Joseph E. Ebie

Source: Clinton Herald 03 Jan 1945 pg 8

T-Sgt. Joseph E. Ebie, 548 1/2 Ninth avenue, South, has been assigned to a trucking outfit of the motor transport service of the Persian Gulf command, which now has been officially dissolved, according to word from headquarters at Andimeshk, Iran.

The missions of this motor transport service have been accomplished, hence abandonment of the organization.  Sgt. Ebie's unit was picked to haul war goods over the toughest and most dangerous  stretch on the supply route to Russia, headquarters announced.  Its drivers pushed semi-tractor trailers, six by fours, and 10-ton Mack diesels, heavily loaded with vital war supplies, from Andimeshk to Khorramabad: 155 miles of winding road over deserts and mountains.  His outfit has been stationed in Andimeshk since its arrival there in July, 1943.  It handled every type of rolling stock under most extreme conditions, the release stated.

Tasks of the Clintonian's company included driving across burning deserts; through blinding winter blizzards that sweep the perilous supply route on the summits of the 3,000 foot "Big Bertha"; digging trucks from snow drifts in the winter and from torrents of swollen steams that wash out the highway in the rainy season.  Heavy cargo has been taken by his unit up a 45-degree mountain grade, where trucks must stop, back up, then go forward again in order to make a treacherous bend in the road and continue the trek north.  Convoys have been kept moving day and night, hauling goods as fast as possible in time for the fighting armies of the Soviet Union to stop and push back Germany's Wehrmacht to her own borders.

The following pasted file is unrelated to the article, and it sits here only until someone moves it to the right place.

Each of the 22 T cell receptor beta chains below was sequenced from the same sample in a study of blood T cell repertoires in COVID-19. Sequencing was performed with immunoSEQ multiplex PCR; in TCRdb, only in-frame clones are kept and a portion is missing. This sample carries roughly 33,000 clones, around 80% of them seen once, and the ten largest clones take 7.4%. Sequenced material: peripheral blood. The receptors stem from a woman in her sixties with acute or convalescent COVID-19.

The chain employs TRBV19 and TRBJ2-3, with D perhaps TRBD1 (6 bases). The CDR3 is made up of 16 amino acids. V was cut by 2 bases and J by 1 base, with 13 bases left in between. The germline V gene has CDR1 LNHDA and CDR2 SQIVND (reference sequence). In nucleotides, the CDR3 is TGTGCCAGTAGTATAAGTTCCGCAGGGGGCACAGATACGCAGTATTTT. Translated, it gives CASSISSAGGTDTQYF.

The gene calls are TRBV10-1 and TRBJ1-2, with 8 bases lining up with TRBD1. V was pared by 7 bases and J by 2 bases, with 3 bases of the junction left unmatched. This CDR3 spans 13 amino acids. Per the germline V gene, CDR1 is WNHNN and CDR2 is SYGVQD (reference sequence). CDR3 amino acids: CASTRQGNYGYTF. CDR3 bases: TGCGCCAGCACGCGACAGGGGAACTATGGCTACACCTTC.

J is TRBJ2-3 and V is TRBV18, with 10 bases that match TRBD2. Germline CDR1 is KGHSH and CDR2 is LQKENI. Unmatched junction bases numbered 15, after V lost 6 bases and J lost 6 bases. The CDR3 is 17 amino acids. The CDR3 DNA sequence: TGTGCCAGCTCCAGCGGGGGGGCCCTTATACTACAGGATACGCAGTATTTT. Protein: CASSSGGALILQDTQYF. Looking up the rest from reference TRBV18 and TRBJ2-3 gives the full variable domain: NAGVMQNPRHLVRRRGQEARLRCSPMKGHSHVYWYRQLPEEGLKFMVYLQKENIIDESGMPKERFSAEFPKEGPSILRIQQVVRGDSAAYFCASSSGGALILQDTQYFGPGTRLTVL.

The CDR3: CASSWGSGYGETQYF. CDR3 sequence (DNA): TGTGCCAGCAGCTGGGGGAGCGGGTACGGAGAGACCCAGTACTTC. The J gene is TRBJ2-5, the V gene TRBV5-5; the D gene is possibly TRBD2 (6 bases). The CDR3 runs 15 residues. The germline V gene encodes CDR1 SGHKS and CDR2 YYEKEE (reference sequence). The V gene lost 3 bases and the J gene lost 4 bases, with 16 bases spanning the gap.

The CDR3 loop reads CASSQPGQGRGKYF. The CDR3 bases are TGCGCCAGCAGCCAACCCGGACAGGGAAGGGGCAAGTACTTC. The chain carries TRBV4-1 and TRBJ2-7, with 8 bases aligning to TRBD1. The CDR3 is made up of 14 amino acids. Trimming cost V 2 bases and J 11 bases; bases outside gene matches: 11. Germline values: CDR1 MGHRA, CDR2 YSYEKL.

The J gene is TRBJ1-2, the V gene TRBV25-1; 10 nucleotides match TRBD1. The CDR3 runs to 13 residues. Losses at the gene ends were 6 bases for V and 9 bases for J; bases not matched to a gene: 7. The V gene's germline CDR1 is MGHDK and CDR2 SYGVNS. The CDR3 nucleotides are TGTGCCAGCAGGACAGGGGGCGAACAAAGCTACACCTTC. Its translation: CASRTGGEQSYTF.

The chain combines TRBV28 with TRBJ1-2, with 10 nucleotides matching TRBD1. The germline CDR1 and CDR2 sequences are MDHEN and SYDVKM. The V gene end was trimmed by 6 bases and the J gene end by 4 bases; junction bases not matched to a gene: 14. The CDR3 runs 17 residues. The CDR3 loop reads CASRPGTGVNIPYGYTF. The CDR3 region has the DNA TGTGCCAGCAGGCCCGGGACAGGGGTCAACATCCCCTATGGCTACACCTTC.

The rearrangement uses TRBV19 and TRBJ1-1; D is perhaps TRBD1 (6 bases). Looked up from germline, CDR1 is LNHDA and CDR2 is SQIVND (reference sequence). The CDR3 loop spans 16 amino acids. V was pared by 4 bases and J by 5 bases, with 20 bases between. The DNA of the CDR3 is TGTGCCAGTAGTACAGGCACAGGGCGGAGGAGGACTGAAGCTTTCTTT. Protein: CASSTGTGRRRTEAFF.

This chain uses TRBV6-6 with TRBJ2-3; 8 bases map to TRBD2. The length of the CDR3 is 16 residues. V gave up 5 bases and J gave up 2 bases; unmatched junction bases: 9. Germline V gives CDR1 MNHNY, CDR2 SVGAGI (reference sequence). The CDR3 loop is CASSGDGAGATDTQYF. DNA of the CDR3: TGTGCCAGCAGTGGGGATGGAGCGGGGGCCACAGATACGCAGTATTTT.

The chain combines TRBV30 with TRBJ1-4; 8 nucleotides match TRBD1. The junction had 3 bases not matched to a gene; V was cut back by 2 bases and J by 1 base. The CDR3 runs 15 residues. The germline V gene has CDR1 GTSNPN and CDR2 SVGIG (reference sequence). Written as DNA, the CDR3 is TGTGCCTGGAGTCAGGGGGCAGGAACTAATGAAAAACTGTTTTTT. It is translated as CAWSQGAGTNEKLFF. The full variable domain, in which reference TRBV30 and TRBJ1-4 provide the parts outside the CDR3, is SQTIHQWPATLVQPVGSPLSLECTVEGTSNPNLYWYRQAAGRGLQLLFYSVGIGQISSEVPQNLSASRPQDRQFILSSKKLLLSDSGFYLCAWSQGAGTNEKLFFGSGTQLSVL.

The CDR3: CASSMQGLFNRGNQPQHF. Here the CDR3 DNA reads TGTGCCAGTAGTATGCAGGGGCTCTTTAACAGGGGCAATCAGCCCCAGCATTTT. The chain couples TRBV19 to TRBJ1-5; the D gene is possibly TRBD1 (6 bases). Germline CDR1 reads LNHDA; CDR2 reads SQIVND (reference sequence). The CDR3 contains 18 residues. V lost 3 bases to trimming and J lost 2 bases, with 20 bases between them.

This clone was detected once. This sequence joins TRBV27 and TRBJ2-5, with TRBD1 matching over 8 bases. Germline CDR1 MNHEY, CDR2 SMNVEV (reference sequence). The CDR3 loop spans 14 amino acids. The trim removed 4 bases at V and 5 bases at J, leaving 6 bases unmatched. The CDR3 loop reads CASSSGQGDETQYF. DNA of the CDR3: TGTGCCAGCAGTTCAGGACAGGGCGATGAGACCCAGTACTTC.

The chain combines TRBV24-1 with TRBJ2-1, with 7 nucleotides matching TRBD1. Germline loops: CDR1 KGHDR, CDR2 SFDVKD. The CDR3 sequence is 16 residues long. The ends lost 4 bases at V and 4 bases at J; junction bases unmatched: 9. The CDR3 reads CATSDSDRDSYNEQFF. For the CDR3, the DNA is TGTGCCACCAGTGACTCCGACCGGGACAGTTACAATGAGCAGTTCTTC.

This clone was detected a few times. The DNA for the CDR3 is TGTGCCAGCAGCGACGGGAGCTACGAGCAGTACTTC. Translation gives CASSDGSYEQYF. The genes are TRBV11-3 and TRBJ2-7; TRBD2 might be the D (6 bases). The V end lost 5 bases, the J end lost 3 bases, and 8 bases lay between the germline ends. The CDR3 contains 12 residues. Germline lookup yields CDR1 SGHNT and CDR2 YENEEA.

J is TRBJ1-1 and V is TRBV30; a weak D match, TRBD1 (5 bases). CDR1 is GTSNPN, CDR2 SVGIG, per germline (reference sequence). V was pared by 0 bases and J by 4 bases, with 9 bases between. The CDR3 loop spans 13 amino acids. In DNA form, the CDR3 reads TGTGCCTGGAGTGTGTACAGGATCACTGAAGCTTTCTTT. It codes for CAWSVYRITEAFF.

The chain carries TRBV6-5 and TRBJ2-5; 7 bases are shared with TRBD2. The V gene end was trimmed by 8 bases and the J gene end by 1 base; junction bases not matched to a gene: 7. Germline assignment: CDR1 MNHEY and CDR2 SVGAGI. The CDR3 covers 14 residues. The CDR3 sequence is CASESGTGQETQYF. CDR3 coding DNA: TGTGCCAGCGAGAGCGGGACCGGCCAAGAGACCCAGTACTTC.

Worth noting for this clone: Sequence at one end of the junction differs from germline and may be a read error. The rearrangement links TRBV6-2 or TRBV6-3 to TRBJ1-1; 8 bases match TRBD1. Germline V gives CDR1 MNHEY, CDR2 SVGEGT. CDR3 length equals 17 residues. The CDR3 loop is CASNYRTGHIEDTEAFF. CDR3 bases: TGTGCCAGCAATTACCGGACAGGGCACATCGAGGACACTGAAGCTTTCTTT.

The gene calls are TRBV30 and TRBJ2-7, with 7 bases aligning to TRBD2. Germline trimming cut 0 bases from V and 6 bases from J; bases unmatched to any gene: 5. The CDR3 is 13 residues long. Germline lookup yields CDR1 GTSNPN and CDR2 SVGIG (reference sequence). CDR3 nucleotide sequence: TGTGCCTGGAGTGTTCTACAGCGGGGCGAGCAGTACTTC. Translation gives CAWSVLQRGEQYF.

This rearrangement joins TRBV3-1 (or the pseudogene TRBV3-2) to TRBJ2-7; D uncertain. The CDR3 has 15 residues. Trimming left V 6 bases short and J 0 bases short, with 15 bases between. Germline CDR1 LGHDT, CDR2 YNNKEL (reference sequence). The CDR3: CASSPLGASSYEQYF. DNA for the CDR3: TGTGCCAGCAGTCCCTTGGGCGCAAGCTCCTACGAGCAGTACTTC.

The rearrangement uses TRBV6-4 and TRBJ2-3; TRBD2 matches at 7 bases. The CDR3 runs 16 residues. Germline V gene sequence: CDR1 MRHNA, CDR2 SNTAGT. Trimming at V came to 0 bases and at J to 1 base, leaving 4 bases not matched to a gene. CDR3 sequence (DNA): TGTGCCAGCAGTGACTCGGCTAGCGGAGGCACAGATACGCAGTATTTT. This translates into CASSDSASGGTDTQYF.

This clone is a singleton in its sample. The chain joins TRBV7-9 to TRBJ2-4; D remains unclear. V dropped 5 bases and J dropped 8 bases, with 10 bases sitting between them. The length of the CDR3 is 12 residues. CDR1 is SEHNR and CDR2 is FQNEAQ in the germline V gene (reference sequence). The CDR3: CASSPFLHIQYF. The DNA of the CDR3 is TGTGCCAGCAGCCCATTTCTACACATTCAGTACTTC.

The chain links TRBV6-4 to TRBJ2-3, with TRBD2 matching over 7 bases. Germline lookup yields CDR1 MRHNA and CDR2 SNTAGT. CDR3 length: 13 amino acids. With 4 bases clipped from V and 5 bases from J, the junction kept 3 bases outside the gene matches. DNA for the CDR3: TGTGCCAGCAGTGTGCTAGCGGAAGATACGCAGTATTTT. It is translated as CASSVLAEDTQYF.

The Persian Gulf command, under the command of Maj. Gen. Donald M. Connolly, has transported more than 4,000,000 tons of war supplies since operations began.

Sgt. Ebie, son of Mr. and Mrs. Fred Ebie, wears the Legion of Merit, "for outstanding attention to duty, resourcefulness, remarkable ingenuity in improvising equipment, without regard for his own health."

He has been in service for more than two years.  Before entering the army, he worked as a mechanic at DuPont company.  Sgt. Ebie spent 30 days in a hospital in Iran early in 1944.  

A brother, Fred M. Ebie, Jr., s1-c, is reserving with the navy.  

 

 

 

 

 

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